CAPCO Driver Stays Fourth as Tour Moves to New England

May 22, 2016 -- Doug Kalitta has emerged as the biggest hurdle for Texan Steve Torrence in his bid to become the first driver to win NHRA series championships in both the Top Fuel and Top Alcohol divisions.

Despite another solid performance at the wheel of the Capco Contractors/Rio Ammunition dragster, Torrence couldn’t get past Kalitta in the semifinals of the 28th annual NHRA Kansas Nationals Sunday at Heartland Park-Topeka.

In the third close race between the two Top Fuel rivals this season, Kalitta got to the finish line first in 3.757 seconds.  Torrence trailed at 3.840.  That gave Kalitta a 2-1 lead in head-to-head meetings this year and it propelled the veteran to his second straight tour victory.

“Hats off to them,” said the 33-year-old Texan.  “They’ve got it going on right now but we’re really close and this won’t be the last time we look across at each other (this season).  We know the drill.  To win the championship, you’ve got to beat Doug and Antron and the rest.  Nobody said it’d be easy.  But that’s the motivation.  That’s why we’re here.”

Torrence, who won the season-opening Circle K Winternationals at Pomona, Calif., and has started half the races from the No. 1 qualifying position, will move on to Epping, N.H., for next month’s fourth annual New England Nationals in fourth place behind Kalitta, Brown and pseudo-teammate Brittany Force.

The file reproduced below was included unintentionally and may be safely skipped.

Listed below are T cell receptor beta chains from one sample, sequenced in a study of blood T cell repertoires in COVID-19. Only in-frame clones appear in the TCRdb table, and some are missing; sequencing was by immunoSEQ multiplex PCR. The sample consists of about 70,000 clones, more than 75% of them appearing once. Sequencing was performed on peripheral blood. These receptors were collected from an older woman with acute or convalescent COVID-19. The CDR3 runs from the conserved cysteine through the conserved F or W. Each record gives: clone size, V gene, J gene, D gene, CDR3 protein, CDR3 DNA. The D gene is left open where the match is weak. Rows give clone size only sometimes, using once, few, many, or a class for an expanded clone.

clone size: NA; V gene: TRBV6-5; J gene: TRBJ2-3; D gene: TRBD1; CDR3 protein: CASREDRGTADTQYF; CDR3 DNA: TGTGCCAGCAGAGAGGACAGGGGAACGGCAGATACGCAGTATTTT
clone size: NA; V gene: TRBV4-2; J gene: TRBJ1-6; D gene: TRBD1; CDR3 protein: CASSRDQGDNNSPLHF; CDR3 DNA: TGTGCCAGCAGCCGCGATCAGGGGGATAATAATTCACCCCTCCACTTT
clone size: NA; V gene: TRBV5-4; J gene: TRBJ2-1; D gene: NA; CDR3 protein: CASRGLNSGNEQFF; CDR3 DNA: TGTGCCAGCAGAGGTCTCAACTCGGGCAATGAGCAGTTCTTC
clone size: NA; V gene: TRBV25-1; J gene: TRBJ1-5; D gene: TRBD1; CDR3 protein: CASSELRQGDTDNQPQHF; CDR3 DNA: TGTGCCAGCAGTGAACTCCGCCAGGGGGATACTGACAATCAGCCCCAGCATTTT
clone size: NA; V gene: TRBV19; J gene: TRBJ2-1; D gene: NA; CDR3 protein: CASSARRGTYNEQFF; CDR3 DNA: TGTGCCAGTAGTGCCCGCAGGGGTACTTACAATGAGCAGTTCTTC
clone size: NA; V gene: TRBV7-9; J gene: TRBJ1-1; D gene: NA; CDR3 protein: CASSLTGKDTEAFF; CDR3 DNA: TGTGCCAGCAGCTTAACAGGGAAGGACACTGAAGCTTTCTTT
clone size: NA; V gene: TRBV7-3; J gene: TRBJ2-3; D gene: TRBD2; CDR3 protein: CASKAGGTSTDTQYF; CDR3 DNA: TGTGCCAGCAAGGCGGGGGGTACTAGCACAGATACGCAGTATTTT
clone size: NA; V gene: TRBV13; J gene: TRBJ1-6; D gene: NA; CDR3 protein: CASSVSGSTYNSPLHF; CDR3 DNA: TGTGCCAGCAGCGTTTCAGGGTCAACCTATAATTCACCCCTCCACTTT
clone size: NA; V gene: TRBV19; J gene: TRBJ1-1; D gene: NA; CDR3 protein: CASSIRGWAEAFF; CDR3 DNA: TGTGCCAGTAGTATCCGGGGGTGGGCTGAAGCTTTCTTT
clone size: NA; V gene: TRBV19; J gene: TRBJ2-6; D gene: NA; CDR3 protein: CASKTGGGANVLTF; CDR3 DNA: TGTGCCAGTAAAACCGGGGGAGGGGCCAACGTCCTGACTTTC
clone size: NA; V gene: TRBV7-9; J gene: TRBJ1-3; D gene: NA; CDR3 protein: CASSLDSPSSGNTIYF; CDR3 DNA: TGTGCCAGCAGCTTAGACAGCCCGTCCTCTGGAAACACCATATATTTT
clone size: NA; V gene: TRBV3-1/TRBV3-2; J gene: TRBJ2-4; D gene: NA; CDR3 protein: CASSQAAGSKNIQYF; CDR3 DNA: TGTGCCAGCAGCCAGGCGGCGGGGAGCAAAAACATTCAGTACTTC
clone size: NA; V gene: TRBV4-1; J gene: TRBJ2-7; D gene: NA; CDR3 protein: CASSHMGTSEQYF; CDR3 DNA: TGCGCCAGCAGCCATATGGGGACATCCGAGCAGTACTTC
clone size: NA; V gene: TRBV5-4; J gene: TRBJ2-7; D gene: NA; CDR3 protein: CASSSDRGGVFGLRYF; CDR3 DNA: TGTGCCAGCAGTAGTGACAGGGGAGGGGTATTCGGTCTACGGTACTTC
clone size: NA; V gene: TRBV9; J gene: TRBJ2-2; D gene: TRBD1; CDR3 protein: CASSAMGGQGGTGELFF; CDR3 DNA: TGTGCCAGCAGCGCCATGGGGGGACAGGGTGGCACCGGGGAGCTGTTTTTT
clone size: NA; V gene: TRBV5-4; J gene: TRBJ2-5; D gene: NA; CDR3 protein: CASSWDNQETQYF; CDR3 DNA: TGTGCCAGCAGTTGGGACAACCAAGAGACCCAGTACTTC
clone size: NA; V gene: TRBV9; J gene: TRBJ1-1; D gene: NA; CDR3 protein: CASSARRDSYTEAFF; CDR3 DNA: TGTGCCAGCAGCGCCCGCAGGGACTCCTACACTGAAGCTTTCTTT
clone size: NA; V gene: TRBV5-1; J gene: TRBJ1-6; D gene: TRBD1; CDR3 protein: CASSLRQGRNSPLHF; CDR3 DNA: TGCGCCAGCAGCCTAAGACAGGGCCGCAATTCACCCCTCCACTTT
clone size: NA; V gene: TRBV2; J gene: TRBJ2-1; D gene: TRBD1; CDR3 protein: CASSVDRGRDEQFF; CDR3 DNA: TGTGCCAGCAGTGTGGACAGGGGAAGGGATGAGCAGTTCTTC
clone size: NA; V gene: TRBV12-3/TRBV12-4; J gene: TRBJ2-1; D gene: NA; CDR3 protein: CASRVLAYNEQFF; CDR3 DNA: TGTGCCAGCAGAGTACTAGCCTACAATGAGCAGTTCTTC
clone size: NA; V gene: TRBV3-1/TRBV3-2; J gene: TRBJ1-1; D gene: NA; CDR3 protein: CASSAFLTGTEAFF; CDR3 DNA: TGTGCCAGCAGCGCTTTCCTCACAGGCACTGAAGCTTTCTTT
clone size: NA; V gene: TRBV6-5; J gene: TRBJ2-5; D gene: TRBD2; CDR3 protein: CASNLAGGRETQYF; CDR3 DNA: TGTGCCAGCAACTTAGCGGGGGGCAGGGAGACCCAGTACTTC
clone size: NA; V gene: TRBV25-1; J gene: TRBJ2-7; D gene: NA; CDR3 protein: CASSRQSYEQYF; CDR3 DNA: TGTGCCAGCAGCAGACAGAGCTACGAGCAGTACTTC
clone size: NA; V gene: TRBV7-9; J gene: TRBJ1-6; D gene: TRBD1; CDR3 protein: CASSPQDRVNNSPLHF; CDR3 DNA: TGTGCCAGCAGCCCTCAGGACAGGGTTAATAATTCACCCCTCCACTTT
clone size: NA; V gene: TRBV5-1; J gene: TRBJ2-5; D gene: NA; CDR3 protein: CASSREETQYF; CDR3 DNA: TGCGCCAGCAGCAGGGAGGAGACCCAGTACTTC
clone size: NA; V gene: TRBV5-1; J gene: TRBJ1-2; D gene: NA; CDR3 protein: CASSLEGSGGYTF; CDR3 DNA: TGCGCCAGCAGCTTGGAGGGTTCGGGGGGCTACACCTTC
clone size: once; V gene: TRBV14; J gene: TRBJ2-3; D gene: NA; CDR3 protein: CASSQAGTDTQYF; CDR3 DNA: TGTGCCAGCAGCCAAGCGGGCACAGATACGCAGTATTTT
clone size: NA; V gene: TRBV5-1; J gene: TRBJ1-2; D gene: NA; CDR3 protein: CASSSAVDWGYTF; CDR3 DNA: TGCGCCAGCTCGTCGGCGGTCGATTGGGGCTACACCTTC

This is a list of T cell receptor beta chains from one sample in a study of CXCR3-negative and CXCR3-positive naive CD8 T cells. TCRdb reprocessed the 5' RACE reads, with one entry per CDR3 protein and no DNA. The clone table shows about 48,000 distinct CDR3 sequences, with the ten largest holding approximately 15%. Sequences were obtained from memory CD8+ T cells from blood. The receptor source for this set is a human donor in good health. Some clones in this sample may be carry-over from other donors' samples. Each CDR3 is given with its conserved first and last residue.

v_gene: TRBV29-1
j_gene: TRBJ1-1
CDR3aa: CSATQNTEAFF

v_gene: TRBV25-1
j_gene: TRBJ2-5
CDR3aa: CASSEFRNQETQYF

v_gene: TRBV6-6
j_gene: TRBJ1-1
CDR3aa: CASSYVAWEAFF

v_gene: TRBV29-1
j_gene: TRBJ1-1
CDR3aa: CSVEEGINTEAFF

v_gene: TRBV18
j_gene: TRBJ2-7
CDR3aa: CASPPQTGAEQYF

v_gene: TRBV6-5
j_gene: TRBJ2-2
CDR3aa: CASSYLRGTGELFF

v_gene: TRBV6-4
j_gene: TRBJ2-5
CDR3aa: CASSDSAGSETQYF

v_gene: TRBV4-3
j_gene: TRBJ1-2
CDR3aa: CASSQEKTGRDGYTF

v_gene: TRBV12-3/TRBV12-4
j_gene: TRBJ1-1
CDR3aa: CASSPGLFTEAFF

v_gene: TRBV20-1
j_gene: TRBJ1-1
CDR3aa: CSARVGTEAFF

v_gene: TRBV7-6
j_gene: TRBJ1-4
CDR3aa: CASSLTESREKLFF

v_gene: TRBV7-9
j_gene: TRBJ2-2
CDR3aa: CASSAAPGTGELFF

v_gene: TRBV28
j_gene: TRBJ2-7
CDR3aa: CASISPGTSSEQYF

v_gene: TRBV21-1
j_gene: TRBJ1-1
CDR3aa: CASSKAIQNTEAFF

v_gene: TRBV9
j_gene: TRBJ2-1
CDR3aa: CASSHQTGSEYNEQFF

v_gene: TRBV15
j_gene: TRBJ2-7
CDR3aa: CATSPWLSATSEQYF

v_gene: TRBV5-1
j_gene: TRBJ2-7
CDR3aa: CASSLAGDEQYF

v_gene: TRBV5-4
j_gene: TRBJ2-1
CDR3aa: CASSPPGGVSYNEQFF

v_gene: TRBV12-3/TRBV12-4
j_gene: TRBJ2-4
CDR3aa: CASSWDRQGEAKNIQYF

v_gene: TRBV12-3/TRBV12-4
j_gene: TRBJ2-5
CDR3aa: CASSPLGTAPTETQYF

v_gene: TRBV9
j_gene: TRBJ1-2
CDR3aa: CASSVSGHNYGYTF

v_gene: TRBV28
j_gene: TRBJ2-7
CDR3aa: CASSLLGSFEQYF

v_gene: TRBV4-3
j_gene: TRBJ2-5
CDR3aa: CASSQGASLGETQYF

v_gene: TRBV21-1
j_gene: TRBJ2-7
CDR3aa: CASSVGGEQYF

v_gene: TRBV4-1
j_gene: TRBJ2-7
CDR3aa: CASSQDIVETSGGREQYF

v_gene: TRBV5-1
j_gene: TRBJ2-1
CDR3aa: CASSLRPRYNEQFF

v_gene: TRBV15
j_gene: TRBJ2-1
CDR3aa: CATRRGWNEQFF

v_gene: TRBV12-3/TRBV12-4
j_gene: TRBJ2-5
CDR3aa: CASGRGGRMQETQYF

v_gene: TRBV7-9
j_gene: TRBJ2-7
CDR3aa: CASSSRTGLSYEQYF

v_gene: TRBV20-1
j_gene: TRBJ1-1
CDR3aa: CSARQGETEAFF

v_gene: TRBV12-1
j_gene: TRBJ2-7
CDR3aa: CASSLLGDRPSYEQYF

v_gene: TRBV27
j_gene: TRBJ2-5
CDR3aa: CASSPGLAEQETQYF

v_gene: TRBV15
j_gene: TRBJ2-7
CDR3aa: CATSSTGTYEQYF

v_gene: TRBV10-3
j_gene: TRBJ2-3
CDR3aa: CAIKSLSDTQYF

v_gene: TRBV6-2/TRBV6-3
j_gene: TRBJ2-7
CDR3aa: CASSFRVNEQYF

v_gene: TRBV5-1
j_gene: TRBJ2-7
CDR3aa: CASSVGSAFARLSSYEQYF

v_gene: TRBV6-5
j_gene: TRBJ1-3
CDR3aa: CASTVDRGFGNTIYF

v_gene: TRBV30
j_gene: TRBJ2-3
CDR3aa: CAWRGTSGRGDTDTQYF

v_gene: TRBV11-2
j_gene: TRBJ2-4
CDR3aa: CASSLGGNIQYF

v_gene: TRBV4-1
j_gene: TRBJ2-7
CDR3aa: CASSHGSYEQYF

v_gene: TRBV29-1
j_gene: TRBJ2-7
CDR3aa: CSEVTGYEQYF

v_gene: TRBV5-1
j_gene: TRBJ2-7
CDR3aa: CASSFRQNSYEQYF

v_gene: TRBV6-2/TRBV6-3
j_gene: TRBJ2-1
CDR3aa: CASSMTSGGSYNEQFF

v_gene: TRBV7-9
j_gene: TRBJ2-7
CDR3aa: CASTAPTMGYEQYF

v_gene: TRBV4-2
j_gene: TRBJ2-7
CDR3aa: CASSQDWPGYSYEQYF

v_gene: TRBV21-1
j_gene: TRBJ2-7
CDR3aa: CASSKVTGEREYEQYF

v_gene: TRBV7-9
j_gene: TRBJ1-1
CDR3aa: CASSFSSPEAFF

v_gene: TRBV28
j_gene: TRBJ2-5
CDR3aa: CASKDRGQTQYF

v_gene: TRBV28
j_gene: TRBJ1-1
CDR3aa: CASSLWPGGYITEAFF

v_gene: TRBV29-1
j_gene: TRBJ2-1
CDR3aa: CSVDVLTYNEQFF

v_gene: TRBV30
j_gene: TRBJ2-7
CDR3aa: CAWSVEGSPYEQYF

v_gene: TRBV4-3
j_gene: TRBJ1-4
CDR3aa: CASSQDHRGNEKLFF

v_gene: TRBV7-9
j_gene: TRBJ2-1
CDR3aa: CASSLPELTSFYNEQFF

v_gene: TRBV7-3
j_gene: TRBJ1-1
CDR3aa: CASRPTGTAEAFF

Force, who bowed out in round two after lowering the NHRA national record to 3.676 seconds in qualifying, relies on the expertise of tuning consultant Alan Johnson, as does Torrence.  That collaboration has paid big dividends including three wins and five No. 1 starts.

“That was a badass run,” Torrence said of Force’s national record.  It shows us what’s possible.  It was crazy out there.  Every run down the track seemed like was a career best or close to it.  But there are so many good cars out there right now that there’s just no margin for error.  We’ve raced Doug three times and the biggest difference, I think, was eight hundredths of a second.”


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